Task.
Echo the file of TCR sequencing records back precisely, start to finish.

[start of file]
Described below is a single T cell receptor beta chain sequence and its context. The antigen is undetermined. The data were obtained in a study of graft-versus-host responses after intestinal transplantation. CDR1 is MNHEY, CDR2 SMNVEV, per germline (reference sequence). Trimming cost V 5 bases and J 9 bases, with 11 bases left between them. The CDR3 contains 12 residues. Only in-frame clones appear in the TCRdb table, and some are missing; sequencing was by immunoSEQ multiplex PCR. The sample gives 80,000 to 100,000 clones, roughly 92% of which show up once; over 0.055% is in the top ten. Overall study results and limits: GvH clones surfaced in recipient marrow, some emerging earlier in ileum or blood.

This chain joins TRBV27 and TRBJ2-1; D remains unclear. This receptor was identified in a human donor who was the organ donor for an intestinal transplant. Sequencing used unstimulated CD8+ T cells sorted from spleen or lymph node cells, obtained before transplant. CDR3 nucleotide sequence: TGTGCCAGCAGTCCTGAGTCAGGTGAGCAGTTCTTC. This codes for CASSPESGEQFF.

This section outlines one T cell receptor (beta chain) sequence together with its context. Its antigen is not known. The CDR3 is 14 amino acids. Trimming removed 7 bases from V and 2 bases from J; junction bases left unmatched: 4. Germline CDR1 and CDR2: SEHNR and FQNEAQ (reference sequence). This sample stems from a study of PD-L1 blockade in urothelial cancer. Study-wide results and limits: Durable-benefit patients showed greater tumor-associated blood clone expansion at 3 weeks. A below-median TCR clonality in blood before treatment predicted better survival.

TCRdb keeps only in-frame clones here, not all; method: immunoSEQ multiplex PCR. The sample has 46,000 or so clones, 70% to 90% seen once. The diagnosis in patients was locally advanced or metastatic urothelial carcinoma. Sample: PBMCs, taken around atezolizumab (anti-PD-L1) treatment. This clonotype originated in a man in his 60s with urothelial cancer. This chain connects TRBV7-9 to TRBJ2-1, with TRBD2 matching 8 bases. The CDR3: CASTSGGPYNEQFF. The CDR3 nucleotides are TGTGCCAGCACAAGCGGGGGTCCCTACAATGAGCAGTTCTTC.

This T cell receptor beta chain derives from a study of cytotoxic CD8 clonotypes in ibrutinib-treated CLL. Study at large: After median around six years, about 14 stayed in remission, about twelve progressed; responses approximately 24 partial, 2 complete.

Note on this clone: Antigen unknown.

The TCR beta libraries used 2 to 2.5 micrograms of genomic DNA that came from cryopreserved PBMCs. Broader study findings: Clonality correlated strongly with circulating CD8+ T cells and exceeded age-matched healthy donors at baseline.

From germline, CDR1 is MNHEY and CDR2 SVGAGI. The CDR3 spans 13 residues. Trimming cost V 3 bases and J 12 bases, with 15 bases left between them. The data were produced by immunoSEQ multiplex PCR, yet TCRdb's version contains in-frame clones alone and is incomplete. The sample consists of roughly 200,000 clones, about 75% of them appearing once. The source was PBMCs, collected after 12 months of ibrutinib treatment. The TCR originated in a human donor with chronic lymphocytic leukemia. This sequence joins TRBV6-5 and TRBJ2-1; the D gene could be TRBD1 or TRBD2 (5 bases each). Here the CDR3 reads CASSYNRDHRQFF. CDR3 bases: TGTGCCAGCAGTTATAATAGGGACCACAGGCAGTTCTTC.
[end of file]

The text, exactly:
Described below is a single T cell receptor beta chain sequence and its context. The antigen is undetermined. The data were obtained in a study of graft-versus-host responses after intestinal transplantation. CDR1 is MNHEY, CDR2 SMNVEV, per germline (reference sequence). Trimming cost V 5 bases and J 9 bases, with 11 bases left between them. The CDR3 contains 12 residues. Only in-frame clones appear in the TCRdb table, and some are missing; sequencing was by immunoSEQ multiplex PCR. The sample gives 80,000 to 100,000 clones, roughly 92% of which show up once; over 0.055% is in the top ten. Overall study results and limits: GvH clones surfaced in recipient marrow, some emerging earlier in ileum or blood.

This chain joins TRBV27 and TRBJ2-1; D remains unclear. This receptor was identified in a human donor who was the organ donor for an intestinal transplant. Sequencing used unstimulated CD8+ T cells sorted from spleen or lymph node cells, obtained before transplant. CDR3 nucleotide sequence: TGTGCCAGCAGTCCTGAGTCAGGTGAGCAGTTCTTC. This codes for CASSPESGEQFF.

This section outlines one T cell receptor (beta chain) sequence together with its context. Its antigen is not known. The CDR3 is 14 amino acids. Trimming removed 7 bases from V and 2 bases from J; junction bases left unmatched: 4. Germline CDR1 and CDR2: SEHNR and FQNEAQ (reference sequence). This sample stems from a study of PD-L1 blockade in urothelial cancer. Study-wide results and limits: Durable-benefit patients showed greater tumor-associated blood clone expansion at 3 weeks. A below-median TCR clonality in blood before treatment predicted better survival.

TCRdb keeps only in-frame clones here, not all; method: immunoSEQ multiplex PCR. The sample has 46,000 or so clones, 70% to 90% seen once. The diagnosis in patients was locally advanced or metastatic urothelial carcinoma. Sample: PBMCs, taken around atezolizumab (anti-PD-L1) treatment. This clonotype originated in a man in his 60s with urothelial cancer. This chain connects TRBV7-9 to TRBJ2-1, with TRBD2 matching 8 bases. The CDR3: CASTSGGPYNEQFF. The CDR3 nucleotides are TGTGCCAGCACAAGCGGGGGTCCCTACAATGAGCAGTTCTTC.

This T cell receptor beta chain derives from a study of cytotoxic CD8 clonotypes in ibrutinib-treated CLL. Study at large: After median around six years, about 14 stayed in remission, about twelve progressed; responses approximately 24 partial, 2 complete.

Note on this clone: Antigen unknown.

The TCR beta libraries used 2 to 2.5 micrograms of genomic DNA that came from cryopreserved PBMCs. Broader study findings: Clonality correlated strongly with circulating CD8+ T cells and exceeded age-matched healthy donors at baseline.

From germline, CDR1 is MNHEY and CDR2 SVGAGI. The CDR3 spans 13 residues. Trimming cost V 3 bases and J 12 bases, with 15 bases left between them. The data were produced by immunoSEQ multiplex PCR, yet TCRdb's version contains in-frame clones alone and is incomplete. The sample consists of roughly 200,000 clones, about 75% of them appearing once. The source was PBMCs, collected after 12 months of ibrutinib treatment. The TCR originated in a human donor with chronic lymphocytic leukemia. This sequence joins TRBV6-5 and TRBJ2-1; the D gene could be TRBD1 or TRBD2 (5 bases each). Here the CDR3 reads CASSYNRDHRQFF. CDR3 bases: TGTGCCAGCAGTTATAATAGGGACCACAGGCAGTTCTTC.